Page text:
Image: Nick Briggs, HBO, and Sky
Image: Nick Briggs, HBO, and Sky

The philosophy of Stannis Baratheon

In a series with a seemingly endless cast of characters, very few can truly claim a significant impact on the events of the Game of Thrones story, but Stannis Baratheon is one of those characters. Despite only being introduced in the second book, he has been an insatiable threat to the dominance of the Lannisters in Westeros. What I find to be most interesting about Stannis is his attitude towards duty, and the ways in which this commitment is tested by his enemies, posing the question: is it better to win dishonourably, or to lose with your honour intact?
Without getting too technical, Stannis exemplifies the Kantian principle of acting from your duty to the moral law. It would be very easy for Stannis to sleep around, drink, and dismiss his kingly duties like his brother Robert, but he understands that he has a duty to uphold.
“Stannis Baratheon does  things not because he wants to but because he must”
Stannis Baratheon does things not because he wants to, but because he must. When his castle was under siege, all the food that Stannis and his men could eat had came from an onion smuggler. Stannis ate after all his men had been fed, and his share was no bigger than the stableboy’s. When the siege was lifted, he cut the smuggler’s fingers at the first joint and made him his right-hand man, because an honourable act does not make up for a life of crime, and a life of crime does not take away from true honour.
But the world of Game of Thrones does not reward honour. Every time duty has called on Stannis to help the king put down a rebellion, or defend the land from wildlings at the wall, he has answered, but he has not always been rewarded for his efforts. The Baratheons’ greatest stronghold, Storm’s End, went to his younger brother Renly despite his rights, and although Stannis is next in the line of succession after Robert, the Lannisters hold the capital. This seems to be the question at the heart of Stannis’ character. For all his honour his forces are scattered, his enemies strengthen their hold on the kingdom, and day by day his support dwindles as powerful lords choose more prosperous allies.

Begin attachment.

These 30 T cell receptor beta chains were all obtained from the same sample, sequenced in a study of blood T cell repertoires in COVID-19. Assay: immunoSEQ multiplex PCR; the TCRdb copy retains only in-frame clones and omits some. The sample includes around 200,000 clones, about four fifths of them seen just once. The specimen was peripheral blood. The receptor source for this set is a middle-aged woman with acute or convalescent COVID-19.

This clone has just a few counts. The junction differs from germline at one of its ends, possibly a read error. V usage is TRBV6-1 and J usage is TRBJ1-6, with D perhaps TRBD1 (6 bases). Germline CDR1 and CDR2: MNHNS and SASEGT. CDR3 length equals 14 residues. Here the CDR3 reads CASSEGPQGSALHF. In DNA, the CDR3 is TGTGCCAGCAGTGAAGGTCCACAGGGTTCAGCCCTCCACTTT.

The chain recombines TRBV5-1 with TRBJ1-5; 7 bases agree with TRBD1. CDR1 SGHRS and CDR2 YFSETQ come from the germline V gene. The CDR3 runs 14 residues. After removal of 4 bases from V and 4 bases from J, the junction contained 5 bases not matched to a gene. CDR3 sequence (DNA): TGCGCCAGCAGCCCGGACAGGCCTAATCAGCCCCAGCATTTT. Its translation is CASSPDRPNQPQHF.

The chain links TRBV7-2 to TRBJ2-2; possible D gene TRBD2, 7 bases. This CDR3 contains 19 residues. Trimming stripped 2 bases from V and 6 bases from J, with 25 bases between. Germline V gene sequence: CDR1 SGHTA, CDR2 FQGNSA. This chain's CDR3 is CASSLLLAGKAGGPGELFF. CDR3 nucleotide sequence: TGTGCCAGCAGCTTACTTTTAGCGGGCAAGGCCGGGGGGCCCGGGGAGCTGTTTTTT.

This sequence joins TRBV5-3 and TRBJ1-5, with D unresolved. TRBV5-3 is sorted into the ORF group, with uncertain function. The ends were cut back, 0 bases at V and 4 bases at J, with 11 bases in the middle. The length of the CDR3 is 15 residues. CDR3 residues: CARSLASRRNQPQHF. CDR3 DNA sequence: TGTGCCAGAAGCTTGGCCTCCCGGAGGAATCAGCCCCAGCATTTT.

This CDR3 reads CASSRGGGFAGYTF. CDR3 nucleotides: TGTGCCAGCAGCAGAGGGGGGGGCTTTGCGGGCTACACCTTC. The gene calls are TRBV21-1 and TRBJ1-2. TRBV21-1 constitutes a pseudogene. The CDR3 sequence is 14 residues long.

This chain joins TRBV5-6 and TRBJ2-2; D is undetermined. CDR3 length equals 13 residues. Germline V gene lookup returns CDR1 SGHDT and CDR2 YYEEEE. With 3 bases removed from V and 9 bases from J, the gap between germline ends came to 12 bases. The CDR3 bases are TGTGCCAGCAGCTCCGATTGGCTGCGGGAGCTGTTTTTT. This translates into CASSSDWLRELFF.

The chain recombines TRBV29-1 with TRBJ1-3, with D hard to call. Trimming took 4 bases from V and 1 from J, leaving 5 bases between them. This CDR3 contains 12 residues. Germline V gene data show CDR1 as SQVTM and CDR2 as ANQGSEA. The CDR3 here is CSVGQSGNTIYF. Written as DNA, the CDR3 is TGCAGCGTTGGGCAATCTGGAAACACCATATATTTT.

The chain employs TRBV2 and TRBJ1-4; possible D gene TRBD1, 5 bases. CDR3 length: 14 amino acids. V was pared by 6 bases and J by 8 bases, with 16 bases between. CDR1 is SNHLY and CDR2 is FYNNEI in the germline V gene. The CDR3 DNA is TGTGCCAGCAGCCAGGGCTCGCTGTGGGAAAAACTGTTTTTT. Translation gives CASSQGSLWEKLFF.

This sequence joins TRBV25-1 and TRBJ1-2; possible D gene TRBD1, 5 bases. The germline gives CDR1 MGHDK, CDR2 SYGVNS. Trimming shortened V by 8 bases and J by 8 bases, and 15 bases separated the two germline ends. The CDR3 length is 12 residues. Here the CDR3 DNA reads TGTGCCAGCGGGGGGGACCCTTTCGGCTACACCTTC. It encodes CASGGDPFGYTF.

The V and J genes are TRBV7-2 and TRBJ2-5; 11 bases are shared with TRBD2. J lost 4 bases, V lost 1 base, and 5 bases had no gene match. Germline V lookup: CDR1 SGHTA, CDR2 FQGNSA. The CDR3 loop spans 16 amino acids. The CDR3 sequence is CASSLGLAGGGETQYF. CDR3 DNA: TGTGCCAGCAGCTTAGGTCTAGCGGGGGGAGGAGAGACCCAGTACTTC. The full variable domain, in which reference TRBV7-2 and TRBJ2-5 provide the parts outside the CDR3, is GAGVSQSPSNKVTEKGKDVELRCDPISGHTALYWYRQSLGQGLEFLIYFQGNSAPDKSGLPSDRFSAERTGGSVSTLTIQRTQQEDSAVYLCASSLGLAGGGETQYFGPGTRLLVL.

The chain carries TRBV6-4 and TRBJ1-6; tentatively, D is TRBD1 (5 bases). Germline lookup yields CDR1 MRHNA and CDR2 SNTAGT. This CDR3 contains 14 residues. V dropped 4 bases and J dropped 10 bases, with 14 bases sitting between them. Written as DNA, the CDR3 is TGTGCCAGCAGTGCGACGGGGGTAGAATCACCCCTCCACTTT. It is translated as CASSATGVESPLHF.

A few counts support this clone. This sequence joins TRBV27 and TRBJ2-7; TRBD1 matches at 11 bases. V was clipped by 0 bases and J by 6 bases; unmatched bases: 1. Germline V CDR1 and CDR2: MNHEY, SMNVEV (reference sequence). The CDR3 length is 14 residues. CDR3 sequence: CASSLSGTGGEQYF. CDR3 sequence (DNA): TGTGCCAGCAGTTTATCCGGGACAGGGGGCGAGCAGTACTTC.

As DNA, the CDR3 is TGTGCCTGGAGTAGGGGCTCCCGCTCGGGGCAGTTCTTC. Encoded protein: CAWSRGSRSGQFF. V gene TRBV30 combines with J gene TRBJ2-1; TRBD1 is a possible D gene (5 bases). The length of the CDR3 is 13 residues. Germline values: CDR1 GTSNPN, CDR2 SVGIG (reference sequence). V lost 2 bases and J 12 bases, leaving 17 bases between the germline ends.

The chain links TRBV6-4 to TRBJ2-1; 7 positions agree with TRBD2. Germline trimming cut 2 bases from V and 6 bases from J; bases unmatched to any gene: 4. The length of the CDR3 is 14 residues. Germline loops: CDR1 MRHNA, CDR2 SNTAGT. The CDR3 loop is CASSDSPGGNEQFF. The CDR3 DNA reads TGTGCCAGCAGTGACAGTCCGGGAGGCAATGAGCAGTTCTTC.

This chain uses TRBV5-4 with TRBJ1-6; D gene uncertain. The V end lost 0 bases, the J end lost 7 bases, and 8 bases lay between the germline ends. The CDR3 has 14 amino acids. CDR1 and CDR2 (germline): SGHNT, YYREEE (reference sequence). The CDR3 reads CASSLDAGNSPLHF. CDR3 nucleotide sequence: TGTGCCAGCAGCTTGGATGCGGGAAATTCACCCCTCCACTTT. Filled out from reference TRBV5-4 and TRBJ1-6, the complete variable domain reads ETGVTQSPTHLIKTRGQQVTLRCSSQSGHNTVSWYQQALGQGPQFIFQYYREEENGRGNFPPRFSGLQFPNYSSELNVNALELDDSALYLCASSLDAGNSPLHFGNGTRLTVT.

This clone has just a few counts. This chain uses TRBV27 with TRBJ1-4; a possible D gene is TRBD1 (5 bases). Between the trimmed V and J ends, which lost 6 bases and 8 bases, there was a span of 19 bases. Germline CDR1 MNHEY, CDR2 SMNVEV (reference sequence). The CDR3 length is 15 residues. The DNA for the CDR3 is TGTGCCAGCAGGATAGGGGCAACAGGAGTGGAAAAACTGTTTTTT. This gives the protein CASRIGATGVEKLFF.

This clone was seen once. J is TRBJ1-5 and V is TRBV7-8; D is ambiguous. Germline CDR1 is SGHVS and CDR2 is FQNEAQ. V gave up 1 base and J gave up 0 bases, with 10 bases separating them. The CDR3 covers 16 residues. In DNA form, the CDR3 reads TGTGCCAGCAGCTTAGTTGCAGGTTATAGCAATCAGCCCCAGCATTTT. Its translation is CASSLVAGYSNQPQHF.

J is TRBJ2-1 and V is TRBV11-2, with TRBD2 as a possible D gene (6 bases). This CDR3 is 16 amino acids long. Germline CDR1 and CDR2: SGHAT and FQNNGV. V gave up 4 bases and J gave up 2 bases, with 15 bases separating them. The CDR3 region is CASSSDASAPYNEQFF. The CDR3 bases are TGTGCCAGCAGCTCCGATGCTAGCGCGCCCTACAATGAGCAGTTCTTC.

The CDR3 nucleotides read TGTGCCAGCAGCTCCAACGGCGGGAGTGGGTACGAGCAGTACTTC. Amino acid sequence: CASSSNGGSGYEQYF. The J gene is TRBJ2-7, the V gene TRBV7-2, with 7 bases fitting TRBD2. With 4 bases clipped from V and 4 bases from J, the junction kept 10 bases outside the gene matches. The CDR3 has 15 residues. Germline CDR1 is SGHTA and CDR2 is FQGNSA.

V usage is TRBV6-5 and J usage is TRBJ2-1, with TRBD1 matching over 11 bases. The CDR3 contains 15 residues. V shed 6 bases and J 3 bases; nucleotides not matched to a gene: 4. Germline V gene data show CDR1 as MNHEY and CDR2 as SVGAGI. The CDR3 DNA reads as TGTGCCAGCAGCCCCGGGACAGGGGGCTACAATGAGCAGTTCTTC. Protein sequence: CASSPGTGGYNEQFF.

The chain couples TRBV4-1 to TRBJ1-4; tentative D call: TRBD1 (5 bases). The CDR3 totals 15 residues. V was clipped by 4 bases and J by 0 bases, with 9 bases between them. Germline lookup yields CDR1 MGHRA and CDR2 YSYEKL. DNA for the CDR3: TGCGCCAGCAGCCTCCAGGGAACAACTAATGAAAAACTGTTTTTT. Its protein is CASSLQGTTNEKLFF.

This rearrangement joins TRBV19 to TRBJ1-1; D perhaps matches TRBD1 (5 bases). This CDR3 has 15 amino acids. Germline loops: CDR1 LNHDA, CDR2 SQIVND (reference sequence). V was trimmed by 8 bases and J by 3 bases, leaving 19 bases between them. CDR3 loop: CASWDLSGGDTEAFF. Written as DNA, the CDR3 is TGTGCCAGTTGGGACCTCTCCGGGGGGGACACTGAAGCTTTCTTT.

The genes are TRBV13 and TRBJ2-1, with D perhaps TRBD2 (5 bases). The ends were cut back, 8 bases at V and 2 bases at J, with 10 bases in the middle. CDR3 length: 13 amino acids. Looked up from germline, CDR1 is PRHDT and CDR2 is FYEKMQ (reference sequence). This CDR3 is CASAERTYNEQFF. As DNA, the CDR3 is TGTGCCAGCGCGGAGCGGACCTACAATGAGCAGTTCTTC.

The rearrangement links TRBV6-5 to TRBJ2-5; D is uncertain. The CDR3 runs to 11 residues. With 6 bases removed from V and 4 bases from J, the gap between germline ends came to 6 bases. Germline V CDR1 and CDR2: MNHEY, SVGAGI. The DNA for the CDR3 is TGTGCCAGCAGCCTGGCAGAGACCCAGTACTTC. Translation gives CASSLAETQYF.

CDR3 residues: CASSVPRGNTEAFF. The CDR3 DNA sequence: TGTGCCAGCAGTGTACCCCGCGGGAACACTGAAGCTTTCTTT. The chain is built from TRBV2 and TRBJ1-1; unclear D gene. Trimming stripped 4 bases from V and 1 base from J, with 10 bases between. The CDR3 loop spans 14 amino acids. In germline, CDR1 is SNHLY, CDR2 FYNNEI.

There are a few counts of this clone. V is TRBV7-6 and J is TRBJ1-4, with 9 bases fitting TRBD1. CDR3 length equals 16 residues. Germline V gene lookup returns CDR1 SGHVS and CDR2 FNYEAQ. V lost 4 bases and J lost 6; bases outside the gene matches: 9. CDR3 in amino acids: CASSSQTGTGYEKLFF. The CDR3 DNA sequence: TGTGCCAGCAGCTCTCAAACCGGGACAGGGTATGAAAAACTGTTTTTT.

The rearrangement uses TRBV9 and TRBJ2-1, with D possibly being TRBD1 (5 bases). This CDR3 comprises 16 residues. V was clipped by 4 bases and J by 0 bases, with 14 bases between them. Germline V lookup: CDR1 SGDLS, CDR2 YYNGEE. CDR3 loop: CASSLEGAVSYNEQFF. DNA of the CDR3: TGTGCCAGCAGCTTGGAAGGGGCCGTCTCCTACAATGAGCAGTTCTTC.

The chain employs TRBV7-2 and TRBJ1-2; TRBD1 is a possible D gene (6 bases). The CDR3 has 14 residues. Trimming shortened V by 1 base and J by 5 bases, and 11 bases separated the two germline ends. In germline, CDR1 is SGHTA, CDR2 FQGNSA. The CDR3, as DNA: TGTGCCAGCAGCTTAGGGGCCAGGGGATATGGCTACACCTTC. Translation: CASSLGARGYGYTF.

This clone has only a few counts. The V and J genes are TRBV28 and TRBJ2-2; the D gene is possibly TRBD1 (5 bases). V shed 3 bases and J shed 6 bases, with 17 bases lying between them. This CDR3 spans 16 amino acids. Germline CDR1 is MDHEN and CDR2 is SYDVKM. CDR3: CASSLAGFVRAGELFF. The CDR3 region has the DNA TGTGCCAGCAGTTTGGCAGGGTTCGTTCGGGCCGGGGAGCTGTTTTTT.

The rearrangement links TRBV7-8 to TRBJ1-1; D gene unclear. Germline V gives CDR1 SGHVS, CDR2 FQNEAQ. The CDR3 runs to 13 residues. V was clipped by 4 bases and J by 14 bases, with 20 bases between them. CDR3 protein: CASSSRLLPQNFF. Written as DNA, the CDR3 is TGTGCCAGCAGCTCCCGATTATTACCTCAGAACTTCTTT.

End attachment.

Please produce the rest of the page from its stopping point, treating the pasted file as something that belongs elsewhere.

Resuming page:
Stannis’ unyielding respect for his duty is greatly contrasted with Tywin Lannister’s treachery. As head of House Lannister for over 30 years, Tywin has been picking his battles, making the necessary alliances, and killing the necessary people to ensure that his house remains in power in a world teeming with lying fiends eager to get a leg up in the game of thrones. Where Stannis acts out of duty, Tywin acts out of what he must in the moment, providing a good dynamic between the two characters for us to analyse.
Despite Tywin’s lack of honour, he has undeniably been more successful than Stannis in the battle for power and control of the seven kingdoms. His family has a strong hold on the line of succession, his alliances span the most powerful houses in Westeros, and the Lannisters are unquestionably the wealthiest House in the series. It seems then that Stannis is a fool to stick to his duty if others prosper for their scheming.
Game of Thrones does a good job of not providing a conclusion to this universal question. For all of Tywin’s power and riches, his alliances and scheming are arguably unsustainable, as fear and the thirst for riches aren’t great sources of loyalty when times are tough. Similarly, Stannis’ devotion to his duty, although it may push many away, will command the undying loyalty of those that remain. For me personally, I can’t decide who is right in the debate – duty or debauchery. It’s a good thing that dragons don’t exist, I guess. 


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